A congestive heart failure (CHF) diagnosis often comes with a recommendation you’re not used to hearing from a doctor: don’t drink too much water. Excessive fluid intake can make CHF worse. And patients must keep an eye on how much they’re drinking. This may feel strange at first, but we have some tips to help our patients maintain fluid balance with this cardiovascular disorder in Bay Ridge, New York.
What Is Congestive Heart Failure?
Hearing “failure” that close to “heart” is a pretty frightening-sounding diagnosis. Although the condition is very serious, it doesn’t mean that your heart has stopped working altogether. CHF means that the heart isn’t strong enough to do its job as well as it should.
According to Hopkins Medicine, the heart is a muscle. When that muscle is weakened, it’s not able to contract as forcefully as it once did. This means that the blood returns to the heart faster than it can be sent back out. The extra blood collects in the heart. As a result, the body’s other organs don’t get the blood flow they need.
The body tries to fix this by pumping faster, which can lead to heart palpitations. Eventually, the heart expands because of the extra blood. The organs that are deprived of adequate blood flow suffer in other ways. For example, the kidneys retain sodium and water, and fluid collects in the lungs, making maintaining fluid balance a challenge. The enlarged heart presses on the lungs as well, making it even harder for the body to get the oxygen it needs.
How Is It Managed?
Unfortunately, CHF can’t be cured. Patients are treated to ease their symptoms and hopefully prevent any more damage. Your medical team may suggest some of the following treatments:
- Lifestyle changes – The first response is usually to make changes to a patient’s lifestyle. This may include restricting fluid intake to help reduce the buildup of fluid in the body and maintain proper fluid balance. Patients are often advised to limit their intake of salt to combat fluid retention, and caffeine to help prevent a fast heart rate. You may also be evaluated for sleep apnea because if it’s left untreated, the condition can stress the heart.
- Medications – There are a number of medications that may be prescribed to patients with CHF. These include vasodilators, which expand blood vessels, helping to bring down blood pressure. Diuretics may be used to combat fluid retention. ACE inhibitors help improve heart functions, and digitalis glycosides may strengthen the heart’s contractions. These are just a few of the medications that are available for CHF.
- Surgery – Severe cases of CHF may require surgery to open blocked arteries. Devices such as a pacemaker or defibrillator may be implanted to support heart function. The final resort for CHF damage is a heart transplant.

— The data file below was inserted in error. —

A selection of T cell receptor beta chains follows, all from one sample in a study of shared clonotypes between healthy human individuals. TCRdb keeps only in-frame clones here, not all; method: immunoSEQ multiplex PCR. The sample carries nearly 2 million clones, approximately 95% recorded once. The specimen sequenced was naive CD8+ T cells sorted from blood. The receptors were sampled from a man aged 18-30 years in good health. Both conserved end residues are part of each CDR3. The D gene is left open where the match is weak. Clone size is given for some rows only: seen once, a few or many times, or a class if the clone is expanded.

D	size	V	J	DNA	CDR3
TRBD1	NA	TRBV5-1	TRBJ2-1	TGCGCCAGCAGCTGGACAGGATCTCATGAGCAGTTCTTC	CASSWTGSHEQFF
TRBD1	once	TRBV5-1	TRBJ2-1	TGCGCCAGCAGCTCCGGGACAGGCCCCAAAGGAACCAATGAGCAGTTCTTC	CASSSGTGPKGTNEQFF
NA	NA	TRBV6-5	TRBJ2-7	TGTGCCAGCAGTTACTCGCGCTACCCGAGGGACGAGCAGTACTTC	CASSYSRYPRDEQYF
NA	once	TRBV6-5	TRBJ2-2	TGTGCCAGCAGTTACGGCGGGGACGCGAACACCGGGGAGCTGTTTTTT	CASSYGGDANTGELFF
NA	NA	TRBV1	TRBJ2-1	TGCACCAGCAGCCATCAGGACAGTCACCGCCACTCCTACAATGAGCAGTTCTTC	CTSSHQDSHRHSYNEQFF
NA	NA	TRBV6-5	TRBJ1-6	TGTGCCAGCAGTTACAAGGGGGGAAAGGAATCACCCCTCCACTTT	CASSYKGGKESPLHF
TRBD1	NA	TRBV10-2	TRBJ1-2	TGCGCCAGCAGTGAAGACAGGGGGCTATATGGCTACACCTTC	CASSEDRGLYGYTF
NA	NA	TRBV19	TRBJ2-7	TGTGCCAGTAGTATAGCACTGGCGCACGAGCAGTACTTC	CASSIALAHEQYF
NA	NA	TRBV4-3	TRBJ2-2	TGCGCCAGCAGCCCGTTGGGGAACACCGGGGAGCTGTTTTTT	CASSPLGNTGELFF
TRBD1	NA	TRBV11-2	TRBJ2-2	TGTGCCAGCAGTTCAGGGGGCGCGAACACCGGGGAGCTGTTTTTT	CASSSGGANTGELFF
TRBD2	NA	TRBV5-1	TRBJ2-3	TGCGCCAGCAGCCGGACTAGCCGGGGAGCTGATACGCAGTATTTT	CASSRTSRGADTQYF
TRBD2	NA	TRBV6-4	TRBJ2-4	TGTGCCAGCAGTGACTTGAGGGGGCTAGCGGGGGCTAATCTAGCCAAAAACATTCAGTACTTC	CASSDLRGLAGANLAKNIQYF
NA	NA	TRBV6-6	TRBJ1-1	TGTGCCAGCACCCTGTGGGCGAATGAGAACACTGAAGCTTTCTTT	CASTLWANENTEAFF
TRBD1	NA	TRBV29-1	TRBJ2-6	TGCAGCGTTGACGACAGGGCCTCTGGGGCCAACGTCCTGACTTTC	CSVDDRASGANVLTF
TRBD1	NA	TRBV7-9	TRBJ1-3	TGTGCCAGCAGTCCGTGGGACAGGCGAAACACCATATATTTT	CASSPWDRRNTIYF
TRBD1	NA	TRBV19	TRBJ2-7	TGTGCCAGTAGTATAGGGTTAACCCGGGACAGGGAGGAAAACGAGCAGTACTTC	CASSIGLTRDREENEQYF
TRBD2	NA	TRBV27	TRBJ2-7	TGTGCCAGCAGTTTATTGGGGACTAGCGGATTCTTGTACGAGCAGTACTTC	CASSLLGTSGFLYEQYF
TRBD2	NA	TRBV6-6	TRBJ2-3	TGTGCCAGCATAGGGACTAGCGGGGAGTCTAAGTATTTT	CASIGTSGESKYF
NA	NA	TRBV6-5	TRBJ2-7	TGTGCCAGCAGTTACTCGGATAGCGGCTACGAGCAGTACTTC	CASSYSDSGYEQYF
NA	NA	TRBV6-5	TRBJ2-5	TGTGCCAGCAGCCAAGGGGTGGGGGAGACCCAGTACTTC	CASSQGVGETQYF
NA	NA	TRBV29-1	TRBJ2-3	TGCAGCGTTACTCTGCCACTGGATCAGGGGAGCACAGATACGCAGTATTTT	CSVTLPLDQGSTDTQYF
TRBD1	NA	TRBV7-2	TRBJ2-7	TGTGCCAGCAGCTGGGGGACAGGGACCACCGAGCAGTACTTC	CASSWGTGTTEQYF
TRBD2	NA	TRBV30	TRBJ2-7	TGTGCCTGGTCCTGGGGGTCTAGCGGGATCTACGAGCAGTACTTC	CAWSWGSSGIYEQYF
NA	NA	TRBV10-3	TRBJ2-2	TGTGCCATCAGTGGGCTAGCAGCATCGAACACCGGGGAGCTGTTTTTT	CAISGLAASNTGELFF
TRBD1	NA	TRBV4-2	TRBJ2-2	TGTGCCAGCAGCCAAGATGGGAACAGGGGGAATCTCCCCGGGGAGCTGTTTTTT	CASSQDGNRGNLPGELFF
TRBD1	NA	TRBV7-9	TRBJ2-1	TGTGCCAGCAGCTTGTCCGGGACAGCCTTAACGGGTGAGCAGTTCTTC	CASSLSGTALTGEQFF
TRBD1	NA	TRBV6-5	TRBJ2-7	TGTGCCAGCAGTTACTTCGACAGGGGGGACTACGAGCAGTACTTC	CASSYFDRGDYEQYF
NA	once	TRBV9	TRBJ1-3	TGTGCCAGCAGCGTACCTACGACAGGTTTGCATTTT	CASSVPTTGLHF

Maintain Fluid Balance
Too much fluid intake can be dangerous for CHF patients. However, that doesn’t mean it’s a good idea to get dehydrated either. Patients need to keep an eye on how much they’re drinking and be on alert for signs of fluid buildup. According to the National Library of Medicine publication Medline Plus, there are a few ways patients can help keep their fluid levels in a safe and healthy balance.
5 Practical Tips
- Keep track of your fluid intake. Write down each cup of fluid you drink, including liquids such as coffee or milk. This will help you make sure you’re staying within your doctor’s recommended amount, which is generally six to nine cups of liquid a day.
- Find ways to combat thirst. If you’re feeling thirsty, drinking more fluids isn’t the only way to feel better. Fight back against a dry mouth or throat by sucking on hard candy or chewing gum. You can rinse your mouth with water, or even hold a small piece of ice on your tongue. Sour flavors, such as a slice of lemon, can make your mouth water and relieve that parched feeling. It can also help to eat foods with high water content, such as fresh fruits and vegetables.
- Avoid excess salt. Not only does sodium contribute to water retention, but it also increases thirst. Avoid processed food, such as canned soup and frozen meals, that pack high levels of sodium. Try to flavor food with herbs and spices instead of salt.
- Don’t get too hot. When your body temperature rises, the natural response is to reach for a cooling drink. Keep your home comfortably cool, and wear light layers, so you can peel off excess clothing when you get warm.
- Track your weight. This isn’t about how you look; the scale can tell you if your body is retaining water. If your weight goes up quickly, increasing two or more pounds in a day or five or more pounds in a week, call your doctor right away. Fat doesn’t grow that quickly, so it’s a sign that your body may be retaining dangerous levels of fluids.
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